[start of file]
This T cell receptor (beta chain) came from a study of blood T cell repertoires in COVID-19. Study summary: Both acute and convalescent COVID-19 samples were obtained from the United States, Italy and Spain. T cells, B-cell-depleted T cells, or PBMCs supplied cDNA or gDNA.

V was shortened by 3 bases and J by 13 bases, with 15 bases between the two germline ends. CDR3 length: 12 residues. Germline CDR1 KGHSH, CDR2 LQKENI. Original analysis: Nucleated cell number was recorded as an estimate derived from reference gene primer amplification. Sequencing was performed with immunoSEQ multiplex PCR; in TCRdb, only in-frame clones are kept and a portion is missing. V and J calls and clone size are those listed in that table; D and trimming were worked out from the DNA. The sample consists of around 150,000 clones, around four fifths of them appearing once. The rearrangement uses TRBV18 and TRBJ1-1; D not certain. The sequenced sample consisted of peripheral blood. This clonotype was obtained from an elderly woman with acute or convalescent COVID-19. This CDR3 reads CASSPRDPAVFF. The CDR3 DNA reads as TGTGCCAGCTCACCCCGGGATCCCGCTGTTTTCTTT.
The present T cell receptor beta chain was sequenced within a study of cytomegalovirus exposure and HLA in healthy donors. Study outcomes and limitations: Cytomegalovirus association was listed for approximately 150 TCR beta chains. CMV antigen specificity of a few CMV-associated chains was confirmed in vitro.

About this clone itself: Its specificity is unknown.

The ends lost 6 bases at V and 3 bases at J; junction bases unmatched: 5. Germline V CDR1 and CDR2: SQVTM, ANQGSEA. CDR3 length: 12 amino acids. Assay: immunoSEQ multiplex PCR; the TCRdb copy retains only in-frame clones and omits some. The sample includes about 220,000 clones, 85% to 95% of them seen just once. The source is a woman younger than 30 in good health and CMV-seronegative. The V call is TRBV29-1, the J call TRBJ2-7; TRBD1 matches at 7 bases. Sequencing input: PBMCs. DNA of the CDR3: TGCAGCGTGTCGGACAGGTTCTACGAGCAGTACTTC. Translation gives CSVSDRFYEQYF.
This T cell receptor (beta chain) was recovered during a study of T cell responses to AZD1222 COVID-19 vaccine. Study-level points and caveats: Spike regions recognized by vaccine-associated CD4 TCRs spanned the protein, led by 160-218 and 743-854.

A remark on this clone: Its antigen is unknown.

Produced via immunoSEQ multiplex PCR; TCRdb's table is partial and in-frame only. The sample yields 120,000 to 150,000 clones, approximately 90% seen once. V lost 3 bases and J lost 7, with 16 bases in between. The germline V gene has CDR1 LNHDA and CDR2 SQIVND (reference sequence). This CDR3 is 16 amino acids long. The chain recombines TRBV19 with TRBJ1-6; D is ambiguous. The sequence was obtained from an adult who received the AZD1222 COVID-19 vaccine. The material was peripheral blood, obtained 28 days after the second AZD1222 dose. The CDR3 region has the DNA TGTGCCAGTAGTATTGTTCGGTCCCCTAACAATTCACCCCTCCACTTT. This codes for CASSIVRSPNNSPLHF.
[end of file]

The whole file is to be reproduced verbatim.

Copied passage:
This T cell receptor (beta chain) came from a study of blood T cell repertoires in COVID-19. Study summary: Both acute and convalescent COVID-19 samples were obtained from the United States, Italy and Spain. T cells, B-cell-depleted T cells, or PBMCs supplied cDNA or gDNA.

V was shortened by 3 bases and J by 13 bases, with 15 bases between the two germline ends. CDR3 length: 12 residues. Germline CDR1 KGHSH, CDR2 LQKENI. Original analysis: Nucleated cell number was recorded as an estimate derived from reference gene primer amplification. Sequencing was performed with immunoSEQ multiplex PCR; in TCRdb, only in-frame clones are kept and a portion is missing. V and J calls and clone size are those listed in that table; D and trimming were worked out from the DNA. The sample consists of around 150,000 clones, around four fifths of them appearing once. The rearrangement uses TRBV18 and TRBJ1-1; D not certain. The sequenced sample consisted of peripheral blood. This clonotype was obtained from an elderly woman with acute or convalescent COVID-19. This CDR3 reads CASSPRDPAVFF. The CDR3 DNA reads as TGTGCCAGCTCACCCCGGGATCCCGCTGTTTTCTTT.
The present T cell receptor beta chain was sequenced within a study of cytomegalovirus exposure and HLA in healthy donors. Study outcomes and limitations: Cytomegalovirus association was listed for approximately 150 TCR beta chains. CMV antigen specificity of a few CMV-associated chains was confirmed in vitro.

About this clone itself: Its specificity is unknown.

The ends lost 6 bases at V and 3 bases at J; junction bases unmatched: 5. Germline V CDR1 and CDR2: SQVTM, ANQGSEA. CDR3 length: 12 amino acids. Assay: immunoSEQ multiplex PCR; the TCRdb copy retains only in-frame clones and omits some. The sample includes about 220,000 clones, 85% to 95% of them seen just once. The source is a woman younger than 30 in good health and CMV-seronegative. The V call is TRBV29-1, the J call TRBJ2-7; TRBD1 matches at 7 bases. Sequencing input: PBMCs. DNA of the CDR3: TGCAGCGTGTCGGACAGGTTCTACGAGCAGTACTTC. Translation gives CSVSDRFYEQYF.
This T cell receptor (beta chain) was recovered during a study of T cell responses to AZD1222 COVID-19 vaccine. Study-level points and caveats: Spike regions recognized by vaccine-associated CD4 TCRs spanned the protein, led by 160-218 and 743-854.

A remark on this clone: Its antigen is unknown.

Produced via immunoSEQ multiplex PCR; TCRdb's table is partial and in-frame only. The sample yields 120,000 to 150,000 clones, approximately 90% seen once. V lost 3 bases and J lost 7, with 16 bases in between. The germline V gene has CDR1 LNHDA and CDR2 SQIVND (reference sequence). This CDR3 is 16 amino acids long. The chain recombines TRBV19 with TRBJ1-6; D is ambiguous. The sequence was obtained from an adult who received the AZD1222 COVID-19 vaccine. The material was peripheral blood, obtained 28 days after the second AZD1222 dose. The CDR3 region has the DNA TGTGCCAGTAGTATTGTTCGGTCCCCTAACAATTCACCCCTCCACTTT. This codes for CASSIVRSPNNSPLHF.